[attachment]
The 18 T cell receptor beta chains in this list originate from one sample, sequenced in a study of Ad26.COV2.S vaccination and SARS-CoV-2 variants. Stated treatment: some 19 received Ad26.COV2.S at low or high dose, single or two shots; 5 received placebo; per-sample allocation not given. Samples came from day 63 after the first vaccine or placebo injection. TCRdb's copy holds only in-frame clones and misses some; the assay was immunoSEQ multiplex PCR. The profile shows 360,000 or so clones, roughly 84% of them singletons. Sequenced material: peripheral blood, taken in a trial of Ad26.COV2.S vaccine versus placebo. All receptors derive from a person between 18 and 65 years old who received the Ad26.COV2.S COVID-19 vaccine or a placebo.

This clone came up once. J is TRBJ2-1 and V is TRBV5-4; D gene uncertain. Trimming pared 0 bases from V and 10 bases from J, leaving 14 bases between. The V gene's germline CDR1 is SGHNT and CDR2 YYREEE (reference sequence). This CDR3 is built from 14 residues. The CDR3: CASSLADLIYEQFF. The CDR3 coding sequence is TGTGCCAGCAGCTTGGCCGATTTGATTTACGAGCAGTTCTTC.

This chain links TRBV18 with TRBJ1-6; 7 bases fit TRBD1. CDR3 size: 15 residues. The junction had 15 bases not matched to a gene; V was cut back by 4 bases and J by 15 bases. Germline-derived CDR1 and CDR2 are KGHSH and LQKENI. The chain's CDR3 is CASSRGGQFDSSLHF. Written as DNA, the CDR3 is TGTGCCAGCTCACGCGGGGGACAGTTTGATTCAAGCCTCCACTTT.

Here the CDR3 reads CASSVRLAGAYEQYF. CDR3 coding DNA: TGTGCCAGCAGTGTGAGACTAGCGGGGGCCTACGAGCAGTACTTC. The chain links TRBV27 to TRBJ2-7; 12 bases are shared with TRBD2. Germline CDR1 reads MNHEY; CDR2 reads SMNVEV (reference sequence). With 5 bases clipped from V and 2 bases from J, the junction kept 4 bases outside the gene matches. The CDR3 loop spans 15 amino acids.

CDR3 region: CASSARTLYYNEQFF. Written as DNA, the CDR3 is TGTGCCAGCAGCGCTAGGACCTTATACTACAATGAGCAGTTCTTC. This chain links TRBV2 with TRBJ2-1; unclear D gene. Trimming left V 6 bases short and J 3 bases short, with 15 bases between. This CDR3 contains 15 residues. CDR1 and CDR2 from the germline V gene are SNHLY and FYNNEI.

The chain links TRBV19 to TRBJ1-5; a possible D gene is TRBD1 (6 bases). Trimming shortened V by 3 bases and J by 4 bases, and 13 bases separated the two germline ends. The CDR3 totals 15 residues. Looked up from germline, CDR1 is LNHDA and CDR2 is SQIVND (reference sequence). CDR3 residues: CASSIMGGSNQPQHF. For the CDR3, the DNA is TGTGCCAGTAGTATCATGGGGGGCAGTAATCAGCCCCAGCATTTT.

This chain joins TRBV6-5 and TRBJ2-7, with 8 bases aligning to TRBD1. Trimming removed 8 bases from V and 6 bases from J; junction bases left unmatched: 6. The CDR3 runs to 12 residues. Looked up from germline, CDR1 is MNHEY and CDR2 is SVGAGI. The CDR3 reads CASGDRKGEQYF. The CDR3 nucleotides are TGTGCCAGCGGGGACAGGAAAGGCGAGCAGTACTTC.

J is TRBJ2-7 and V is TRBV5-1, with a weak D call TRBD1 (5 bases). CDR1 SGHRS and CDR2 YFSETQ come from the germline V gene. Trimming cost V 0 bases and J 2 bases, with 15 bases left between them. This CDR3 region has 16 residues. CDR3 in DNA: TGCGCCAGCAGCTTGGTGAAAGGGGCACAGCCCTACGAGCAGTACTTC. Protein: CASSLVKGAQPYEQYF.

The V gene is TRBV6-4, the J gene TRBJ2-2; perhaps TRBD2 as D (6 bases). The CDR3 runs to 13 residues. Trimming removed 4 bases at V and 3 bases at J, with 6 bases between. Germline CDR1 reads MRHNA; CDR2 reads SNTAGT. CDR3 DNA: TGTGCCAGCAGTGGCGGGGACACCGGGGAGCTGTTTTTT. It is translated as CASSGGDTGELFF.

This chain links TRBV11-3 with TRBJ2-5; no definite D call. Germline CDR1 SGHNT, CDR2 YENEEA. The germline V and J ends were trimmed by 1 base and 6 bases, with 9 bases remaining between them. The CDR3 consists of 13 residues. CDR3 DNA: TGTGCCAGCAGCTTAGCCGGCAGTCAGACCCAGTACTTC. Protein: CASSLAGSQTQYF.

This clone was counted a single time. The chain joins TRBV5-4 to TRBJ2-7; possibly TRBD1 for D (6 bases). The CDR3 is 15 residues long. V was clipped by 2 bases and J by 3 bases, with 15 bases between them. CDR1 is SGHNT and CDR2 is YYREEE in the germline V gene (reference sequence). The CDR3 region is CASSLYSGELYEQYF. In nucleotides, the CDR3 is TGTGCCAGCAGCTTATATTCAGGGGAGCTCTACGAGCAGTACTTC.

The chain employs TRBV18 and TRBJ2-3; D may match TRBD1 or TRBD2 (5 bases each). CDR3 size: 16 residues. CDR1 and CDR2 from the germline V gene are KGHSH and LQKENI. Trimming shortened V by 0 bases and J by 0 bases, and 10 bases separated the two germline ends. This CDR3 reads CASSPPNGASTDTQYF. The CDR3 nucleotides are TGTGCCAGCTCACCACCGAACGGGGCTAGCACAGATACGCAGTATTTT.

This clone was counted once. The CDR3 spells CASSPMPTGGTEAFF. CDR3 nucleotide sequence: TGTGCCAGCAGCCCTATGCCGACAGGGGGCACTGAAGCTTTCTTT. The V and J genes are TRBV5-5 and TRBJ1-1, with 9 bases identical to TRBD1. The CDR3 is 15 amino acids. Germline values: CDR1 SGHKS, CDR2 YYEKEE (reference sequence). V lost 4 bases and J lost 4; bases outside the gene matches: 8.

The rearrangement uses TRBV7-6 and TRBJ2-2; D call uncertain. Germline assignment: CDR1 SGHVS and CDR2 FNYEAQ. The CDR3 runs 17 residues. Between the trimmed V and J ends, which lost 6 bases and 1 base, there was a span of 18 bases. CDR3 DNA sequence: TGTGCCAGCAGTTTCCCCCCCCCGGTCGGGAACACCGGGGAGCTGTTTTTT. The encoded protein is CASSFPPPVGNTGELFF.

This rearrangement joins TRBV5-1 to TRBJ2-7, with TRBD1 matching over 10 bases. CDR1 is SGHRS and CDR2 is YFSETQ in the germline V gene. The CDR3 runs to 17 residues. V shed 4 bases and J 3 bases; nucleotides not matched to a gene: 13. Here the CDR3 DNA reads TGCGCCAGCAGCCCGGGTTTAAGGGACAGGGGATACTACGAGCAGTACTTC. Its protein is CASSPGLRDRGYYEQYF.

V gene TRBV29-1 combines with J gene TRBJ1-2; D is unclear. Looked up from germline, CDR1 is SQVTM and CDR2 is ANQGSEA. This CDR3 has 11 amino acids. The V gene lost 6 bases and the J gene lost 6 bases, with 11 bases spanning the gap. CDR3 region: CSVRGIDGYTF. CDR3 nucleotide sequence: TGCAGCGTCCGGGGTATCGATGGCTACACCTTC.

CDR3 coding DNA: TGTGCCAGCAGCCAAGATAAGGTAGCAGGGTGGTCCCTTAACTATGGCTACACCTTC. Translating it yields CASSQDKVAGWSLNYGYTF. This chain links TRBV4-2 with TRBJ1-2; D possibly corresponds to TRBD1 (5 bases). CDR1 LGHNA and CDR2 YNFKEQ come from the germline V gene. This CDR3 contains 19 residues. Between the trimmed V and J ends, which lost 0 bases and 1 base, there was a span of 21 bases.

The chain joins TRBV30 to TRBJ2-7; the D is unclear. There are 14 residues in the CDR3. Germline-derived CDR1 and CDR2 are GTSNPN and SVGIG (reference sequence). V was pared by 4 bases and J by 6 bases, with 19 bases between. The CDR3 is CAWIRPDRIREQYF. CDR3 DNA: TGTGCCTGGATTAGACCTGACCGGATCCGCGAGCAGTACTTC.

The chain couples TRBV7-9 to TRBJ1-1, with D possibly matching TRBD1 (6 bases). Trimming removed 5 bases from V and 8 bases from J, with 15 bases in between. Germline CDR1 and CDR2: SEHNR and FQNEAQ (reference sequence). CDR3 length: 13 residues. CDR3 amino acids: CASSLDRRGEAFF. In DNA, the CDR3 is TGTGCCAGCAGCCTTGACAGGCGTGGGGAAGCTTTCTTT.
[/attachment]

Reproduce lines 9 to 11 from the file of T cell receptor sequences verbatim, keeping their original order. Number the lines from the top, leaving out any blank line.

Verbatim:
The V gene is TRBV6-4, the J gene TRBJ2-2; perhaps TRBD2 as D (6 bases). The CDR3 runs to 13 residues. Trimming removed 4 bases at V and 3 bases at J, with 6 bases between. Germline CDR1 reads MRHNA; CDR2 reads SNTAGT. CDR3 DNA: TGTGCCAGCAGTGGCGGGGACACCGGGGAGCTGTTTTTT. It is translated as CASSGGDTGELFF.

This chain links TRBV11-3 with TRBJ2-5; no definite D call. Germline CDR1 SGHNT, CDR2 YENEEA. The germline V and J ends were trimmed by 1 base and 6 bases, with 9 bases remaining between them. The CDR3 consists of 13 residues. CDR3 DNA: TGTGCCAGCAGCTTAGCCGGCAGTCAGACCCAGTACTTC. Protein: CASSLAGSQTQYF.

This clone was counted a single time. The chain joins TRBV5-4 to TRBJ2-7; possibly TRBD1 for D (6 bases). The CDR3 is 15 residues long. V was clipped by 2 bases and J by 3 bases, with 15 bases between them. CDR1 is SGHNT and CDR2 is YYREEE in the germline V gene (reference sequence). The CDR3 region is CASSLYSGELYEQYF. In nucleotides, the CDR3 is TGTGCCAGCAGCTTATATTCAGGGGAGCTCTACGAGCAGTACTTC.